According to the information available at the Centers for Disease Control and Prevention, traumatic brain injuries cost approximately 77 billion dollars annually. This includes the cost of hospital care, follow-up care, doctor's bills and indirect costs, such as loss of productivity. The expert witnesses will first explain what your life and abilities were before the accident, what you have experienced since the accident, the financial impact your traumatic brain injury has had on you and your family, what the ongoing care you need will cost, your vocational prospects, and other relevant matters. Getting the jury to understand the costs, medical concerns, and lifestyle changes your traumatic brain injury has caused will help them see the massive harm the trucking company's negligent driver has caused you. To accomplish this, your attorney may utilize any combination of the following experts:
The Long-Term Medical Care Expert - A long term care expert is needed because they will discuss with the jury the type of therapy and long-term medical needs you will have. Traumatic brain injuries often have additional surgeries that are necessary as well as extensive therapy just to help you learn how to perform basic tasks again. The expert should be able to explain to the jury the costs you have incurred up to this point for the medical expenses related to the traumatic brain injury as well as what your medical expenses could be going forward.
A Life Care Expert - A life care plan is a document that a long-term medical care expert will create for you to demonstrate all anticipated medical needs and costs for your traumatic brain injury going forward. The life care plan will cover things you may need such as nursing home care, speech therapists, behavioral therapists, future surgery costs, medicines, physical therapy, and any other issues that may arise in the long-term. This expert can detail the exact costs you should reasonably expect to incur.
The Vocational Rehabilitation and Economics Expert - The Vocational Rehabilitation Expert will explain to the jury how your traumatic brain injury has impacted your professional abilities. For example, if your career required a certain level of intellectual ability or technical expertise, a traumatic brain injury will most likely prevent you from resuming that career after your accident. If, for example, you have to learn very basic things such as brushing your teeth and tying your shoes after a traumatic brain injury, it stands to reason that tasks requiring higher skill levels will be very difficult for you to master or remaster. The vocational expert will tell the jury about your professional prospects now that you are living with a traumatic brain injury and how different these may be from what your career was in the past.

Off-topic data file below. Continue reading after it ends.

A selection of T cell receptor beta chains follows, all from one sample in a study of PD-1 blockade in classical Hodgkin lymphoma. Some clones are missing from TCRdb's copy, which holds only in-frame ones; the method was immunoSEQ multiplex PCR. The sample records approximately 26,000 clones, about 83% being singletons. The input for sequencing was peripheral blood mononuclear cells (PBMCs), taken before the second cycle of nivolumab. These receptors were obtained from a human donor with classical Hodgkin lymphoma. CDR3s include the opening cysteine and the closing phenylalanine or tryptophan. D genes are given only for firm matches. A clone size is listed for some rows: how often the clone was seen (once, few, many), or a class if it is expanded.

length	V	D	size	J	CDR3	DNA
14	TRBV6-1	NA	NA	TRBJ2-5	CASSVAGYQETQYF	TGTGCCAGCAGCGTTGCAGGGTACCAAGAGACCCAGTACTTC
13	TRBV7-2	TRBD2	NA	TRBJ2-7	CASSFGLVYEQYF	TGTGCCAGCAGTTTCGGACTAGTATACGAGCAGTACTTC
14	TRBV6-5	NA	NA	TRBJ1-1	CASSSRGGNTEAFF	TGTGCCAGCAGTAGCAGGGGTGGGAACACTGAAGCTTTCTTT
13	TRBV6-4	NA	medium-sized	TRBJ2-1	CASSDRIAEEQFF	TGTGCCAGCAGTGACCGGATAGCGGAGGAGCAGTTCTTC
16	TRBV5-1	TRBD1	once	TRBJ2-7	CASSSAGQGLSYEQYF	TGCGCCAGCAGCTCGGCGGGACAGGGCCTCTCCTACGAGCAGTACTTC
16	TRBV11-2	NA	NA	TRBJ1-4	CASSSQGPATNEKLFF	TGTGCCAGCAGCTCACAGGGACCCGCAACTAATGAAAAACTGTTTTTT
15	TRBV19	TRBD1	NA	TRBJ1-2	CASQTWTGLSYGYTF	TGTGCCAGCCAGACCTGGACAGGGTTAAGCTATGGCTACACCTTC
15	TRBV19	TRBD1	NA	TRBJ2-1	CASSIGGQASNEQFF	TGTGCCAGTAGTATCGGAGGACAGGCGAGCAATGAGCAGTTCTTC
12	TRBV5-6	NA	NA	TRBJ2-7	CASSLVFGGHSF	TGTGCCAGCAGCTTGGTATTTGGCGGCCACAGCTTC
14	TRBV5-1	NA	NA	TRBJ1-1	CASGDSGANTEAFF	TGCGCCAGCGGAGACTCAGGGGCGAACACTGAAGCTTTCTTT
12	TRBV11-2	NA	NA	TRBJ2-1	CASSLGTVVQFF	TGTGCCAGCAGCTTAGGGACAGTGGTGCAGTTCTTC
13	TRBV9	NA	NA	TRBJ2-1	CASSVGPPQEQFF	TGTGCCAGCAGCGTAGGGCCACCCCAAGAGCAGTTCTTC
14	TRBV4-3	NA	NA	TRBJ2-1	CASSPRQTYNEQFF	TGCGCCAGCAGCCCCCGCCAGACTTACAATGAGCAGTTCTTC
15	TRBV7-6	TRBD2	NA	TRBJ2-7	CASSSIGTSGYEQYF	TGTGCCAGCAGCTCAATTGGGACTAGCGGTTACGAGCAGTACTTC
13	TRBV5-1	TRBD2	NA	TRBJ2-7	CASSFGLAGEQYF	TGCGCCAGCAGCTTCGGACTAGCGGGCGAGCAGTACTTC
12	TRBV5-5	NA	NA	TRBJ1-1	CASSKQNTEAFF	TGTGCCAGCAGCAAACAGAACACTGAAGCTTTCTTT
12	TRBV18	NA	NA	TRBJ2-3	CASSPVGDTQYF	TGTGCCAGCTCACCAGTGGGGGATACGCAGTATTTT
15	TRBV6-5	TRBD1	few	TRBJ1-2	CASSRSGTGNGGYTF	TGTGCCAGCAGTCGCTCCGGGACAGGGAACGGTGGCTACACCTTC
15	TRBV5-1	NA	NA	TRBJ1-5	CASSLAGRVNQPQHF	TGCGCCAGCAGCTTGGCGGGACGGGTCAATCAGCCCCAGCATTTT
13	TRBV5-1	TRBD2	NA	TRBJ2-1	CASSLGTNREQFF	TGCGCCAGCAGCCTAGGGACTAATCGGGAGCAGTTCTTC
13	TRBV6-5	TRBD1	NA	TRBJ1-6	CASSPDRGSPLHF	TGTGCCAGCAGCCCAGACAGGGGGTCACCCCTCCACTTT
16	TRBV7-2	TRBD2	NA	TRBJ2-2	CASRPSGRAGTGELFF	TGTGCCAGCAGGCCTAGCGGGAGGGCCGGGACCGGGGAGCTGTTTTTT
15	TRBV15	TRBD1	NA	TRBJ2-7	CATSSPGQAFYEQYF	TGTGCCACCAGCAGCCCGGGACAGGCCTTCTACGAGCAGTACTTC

The testimony the economics expert will provide is closely related to the information the vocational expert will discuss. The economics expert will describe to the jury the difference in your earning ability before your traumatic brain injury and what your earning prospects are expected to be in light of it. The economics expert will also compare what your earnings could have been in your previous career over the span of your working life if the traumatic brain injury had not occurred. This comparison will go a long way in helping the jury understand the true financial impact the trucking accident has had on your life and your family's economic future.
Lastly, we'd note one practical concern about experts, which brings a firm's level of experience into play. In our early years of practice, we'd find ourselves befuddled over whom we should hire. There are plenty of people with nice-looking resumes and fancy degrees, but it's taken years to locate the best and the brightest men and women who actually can relate to a jury.
Only hire a lawyer who knows how to prove complex injuries like brain injuries to a jury.
A traumatic brain injury and its impact is not always easily explained, so this task is best aided by experts. The different types of experts discussed in this article are not an all-inclusive list and more experts from different areas may be needed to represent your case effectively to the jury. At Grossman Law Offices, our attorneys have decades of experience litigating cases against commercial trucking companies involving traumatic brain injuries, and we can help you hold them accountable. Your family does not need to handle this alone. Call us anytime at (855) 326-0000 for more information on your legal options.
Related Articles for Further Reading:
- Why Police Reports Are Overrated
- Tractor-Trailer vs Pedestrian Accidents
- How Trucking Companies Assassinate the Victim's Character to Damage a Case